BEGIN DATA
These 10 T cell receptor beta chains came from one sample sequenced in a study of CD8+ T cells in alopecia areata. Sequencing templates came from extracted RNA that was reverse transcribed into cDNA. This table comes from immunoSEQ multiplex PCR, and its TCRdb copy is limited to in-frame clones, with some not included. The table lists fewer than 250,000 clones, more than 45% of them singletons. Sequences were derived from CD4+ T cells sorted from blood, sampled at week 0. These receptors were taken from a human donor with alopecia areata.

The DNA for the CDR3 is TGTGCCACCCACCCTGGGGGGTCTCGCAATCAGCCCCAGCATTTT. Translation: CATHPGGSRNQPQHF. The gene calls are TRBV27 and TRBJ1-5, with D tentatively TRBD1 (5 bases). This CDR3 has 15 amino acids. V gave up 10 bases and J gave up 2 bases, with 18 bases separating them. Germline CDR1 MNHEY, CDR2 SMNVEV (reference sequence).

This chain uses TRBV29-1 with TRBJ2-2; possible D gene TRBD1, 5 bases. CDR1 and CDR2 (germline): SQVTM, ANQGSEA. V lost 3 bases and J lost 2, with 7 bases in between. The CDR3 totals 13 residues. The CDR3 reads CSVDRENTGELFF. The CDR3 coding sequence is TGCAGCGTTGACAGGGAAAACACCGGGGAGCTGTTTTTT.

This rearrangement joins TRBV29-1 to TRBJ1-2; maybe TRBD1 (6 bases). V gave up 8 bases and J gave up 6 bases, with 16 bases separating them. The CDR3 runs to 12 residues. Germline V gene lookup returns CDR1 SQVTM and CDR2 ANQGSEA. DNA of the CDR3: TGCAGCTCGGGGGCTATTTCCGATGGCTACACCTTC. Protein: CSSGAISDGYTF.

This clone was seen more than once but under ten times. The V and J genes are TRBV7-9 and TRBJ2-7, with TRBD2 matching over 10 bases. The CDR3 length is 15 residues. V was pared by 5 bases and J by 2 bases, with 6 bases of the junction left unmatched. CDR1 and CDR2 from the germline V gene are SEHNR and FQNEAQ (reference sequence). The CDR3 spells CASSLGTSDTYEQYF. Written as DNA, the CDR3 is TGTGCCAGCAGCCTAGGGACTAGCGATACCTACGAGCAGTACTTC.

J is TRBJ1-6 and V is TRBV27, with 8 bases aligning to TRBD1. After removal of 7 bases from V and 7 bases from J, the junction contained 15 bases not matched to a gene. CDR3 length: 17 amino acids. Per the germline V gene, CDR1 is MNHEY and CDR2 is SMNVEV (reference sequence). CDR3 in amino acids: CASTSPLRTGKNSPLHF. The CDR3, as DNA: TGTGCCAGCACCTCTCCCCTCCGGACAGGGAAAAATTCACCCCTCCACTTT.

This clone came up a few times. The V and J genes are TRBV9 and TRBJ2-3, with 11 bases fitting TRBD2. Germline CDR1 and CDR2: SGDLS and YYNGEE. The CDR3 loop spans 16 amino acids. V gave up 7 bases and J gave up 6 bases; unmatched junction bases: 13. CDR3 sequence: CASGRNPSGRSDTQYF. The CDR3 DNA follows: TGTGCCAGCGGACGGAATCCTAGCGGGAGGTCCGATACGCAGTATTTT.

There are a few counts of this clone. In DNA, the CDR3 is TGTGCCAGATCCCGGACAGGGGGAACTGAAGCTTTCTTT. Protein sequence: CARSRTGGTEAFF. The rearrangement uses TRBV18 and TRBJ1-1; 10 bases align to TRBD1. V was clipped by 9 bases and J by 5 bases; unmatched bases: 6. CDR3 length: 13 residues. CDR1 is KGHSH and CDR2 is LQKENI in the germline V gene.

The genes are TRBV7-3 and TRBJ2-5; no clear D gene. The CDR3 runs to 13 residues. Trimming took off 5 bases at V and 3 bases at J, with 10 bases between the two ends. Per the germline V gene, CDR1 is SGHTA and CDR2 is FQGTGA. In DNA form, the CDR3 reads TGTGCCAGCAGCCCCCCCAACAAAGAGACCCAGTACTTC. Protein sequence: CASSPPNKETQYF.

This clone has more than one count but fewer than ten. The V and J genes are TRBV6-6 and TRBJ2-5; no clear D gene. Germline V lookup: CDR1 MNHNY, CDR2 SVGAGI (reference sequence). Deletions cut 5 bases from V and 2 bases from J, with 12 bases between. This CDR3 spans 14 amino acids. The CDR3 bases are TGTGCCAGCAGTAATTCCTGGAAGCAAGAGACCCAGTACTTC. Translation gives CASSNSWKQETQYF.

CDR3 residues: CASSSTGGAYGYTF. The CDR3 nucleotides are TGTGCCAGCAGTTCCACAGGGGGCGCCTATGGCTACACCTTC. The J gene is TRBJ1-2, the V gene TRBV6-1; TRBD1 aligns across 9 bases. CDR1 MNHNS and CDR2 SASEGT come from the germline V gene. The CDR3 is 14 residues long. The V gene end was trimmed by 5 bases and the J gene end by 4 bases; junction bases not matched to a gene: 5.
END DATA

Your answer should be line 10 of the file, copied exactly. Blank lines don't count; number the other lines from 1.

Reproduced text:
This clone has more than one count but fewer than ten. The V and J genes are TRBV6-6 and TRBJ2-5; no clear D gene. Germline V lookup: CDR1 MNHNY, CDR2 SVGAGI (reference sequence). Deletions cut 5 bases from V and 2 bases from J, with 12 bases between. This CDR3 spans 14 amino acids. The CDR3 bases are TGTGCCAGCAGTAATTCCTGGAAGCAAGAGACCCAGTACTTC. Translation gives CASSNSWKQETQYF.